An example would be a common area with multiple seating arrangements and different kinds of furniture, several outlets, movable chairs, sofas, and tables, and plenty of space to move between them. This encourages people to congregate and separate as needed and use a large and open common space to collaborate and interact between tasks, or lounge while looking for inspiration.


Outside of the common area would be the individual, private spaces – conference and meeting rooms, smaller offices, and rooms set up for small teams to work together, or for individuals to take a break from others. Booths that exist between these separated rooms and common areas give workers the option to work alone while still being in an atmosphere surrounded by others.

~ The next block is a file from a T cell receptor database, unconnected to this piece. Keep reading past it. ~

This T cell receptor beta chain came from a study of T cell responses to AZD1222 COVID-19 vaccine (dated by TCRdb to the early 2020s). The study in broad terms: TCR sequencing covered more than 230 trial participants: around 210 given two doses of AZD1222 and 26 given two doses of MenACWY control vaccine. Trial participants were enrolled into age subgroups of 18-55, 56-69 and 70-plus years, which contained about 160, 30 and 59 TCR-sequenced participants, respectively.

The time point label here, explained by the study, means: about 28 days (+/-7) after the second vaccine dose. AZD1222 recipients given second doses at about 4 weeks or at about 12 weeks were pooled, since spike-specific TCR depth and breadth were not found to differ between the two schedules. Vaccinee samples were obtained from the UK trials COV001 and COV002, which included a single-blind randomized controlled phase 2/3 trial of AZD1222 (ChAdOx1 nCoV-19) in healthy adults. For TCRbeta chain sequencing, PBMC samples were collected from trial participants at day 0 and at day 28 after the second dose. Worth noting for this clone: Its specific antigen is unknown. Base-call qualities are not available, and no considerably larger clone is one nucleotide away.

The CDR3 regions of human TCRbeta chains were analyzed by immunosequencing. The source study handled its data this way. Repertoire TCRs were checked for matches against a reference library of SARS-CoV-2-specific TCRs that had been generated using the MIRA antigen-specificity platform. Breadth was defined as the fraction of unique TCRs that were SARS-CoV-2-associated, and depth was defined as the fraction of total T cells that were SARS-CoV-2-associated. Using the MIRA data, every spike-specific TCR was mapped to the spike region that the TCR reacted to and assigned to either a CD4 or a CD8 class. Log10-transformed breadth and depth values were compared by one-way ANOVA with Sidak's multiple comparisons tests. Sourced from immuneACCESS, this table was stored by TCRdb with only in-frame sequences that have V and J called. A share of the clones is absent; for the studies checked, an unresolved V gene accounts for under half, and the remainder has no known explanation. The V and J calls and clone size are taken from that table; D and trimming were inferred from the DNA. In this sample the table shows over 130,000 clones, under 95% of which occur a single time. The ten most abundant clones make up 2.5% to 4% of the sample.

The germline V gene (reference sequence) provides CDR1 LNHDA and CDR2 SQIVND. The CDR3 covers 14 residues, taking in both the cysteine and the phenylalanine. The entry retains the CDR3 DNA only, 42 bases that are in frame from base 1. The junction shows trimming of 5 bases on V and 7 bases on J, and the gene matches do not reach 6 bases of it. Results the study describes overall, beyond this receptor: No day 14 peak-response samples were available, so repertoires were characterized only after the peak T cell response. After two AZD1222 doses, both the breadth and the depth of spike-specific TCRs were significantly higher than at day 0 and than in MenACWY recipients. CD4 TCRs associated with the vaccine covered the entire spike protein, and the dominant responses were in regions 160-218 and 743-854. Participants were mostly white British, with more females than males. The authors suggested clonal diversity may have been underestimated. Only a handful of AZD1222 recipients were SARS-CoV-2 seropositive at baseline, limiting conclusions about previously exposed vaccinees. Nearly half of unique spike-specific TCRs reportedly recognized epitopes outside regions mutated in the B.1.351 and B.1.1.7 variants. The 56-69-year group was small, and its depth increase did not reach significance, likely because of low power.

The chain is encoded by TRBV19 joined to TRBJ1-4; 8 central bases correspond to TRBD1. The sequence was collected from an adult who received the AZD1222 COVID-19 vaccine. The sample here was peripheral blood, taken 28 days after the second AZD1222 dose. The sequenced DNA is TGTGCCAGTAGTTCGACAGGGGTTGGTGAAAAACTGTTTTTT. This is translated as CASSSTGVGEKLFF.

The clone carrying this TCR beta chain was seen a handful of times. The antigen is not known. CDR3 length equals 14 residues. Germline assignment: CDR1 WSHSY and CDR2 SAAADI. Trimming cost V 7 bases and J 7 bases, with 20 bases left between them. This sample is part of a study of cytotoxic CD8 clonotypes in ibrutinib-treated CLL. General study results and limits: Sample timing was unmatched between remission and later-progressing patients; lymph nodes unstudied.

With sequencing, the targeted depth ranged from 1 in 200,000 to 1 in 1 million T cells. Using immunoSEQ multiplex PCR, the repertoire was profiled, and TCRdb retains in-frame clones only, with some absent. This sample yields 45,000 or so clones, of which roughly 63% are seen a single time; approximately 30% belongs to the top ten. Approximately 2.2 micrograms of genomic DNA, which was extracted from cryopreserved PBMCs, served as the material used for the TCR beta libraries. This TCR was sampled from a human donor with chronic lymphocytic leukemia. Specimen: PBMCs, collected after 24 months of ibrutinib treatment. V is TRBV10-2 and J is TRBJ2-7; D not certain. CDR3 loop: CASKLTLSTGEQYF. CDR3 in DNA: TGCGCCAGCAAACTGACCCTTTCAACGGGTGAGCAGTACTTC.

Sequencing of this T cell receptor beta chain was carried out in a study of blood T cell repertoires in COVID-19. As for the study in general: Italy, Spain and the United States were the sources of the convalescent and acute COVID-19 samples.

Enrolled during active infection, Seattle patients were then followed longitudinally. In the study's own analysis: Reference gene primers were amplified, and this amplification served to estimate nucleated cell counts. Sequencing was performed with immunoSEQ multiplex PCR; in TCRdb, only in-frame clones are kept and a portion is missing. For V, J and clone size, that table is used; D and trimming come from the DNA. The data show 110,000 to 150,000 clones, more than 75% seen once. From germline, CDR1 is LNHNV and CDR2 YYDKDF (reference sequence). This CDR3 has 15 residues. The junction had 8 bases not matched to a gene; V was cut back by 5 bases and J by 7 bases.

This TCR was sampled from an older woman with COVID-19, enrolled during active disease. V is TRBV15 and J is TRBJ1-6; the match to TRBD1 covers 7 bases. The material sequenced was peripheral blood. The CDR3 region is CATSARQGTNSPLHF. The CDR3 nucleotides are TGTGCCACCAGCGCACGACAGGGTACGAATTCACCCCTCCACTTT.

Flexibility is a concept that moves beyond the workplace as well and minimize restrictions while adhering to social distancing rules. Encouraging employees to work from anywhere, including coworking spaces, cafes, the main office, or home, can give workers the option to decide which space best complements the work they’re about to do.




Flexibility is only a boon when an established ruleset exists. Otherwise, like muscles without bones, it all just collapses into itself.


Office setups meant to boost innovation are supposed to help workers surround themselves with the environment that best fits their needs that day – a room with a view, a common space among others, the atmosphere of a café, some quiet time at home, or a brainstorming session with the team in a private meeting space.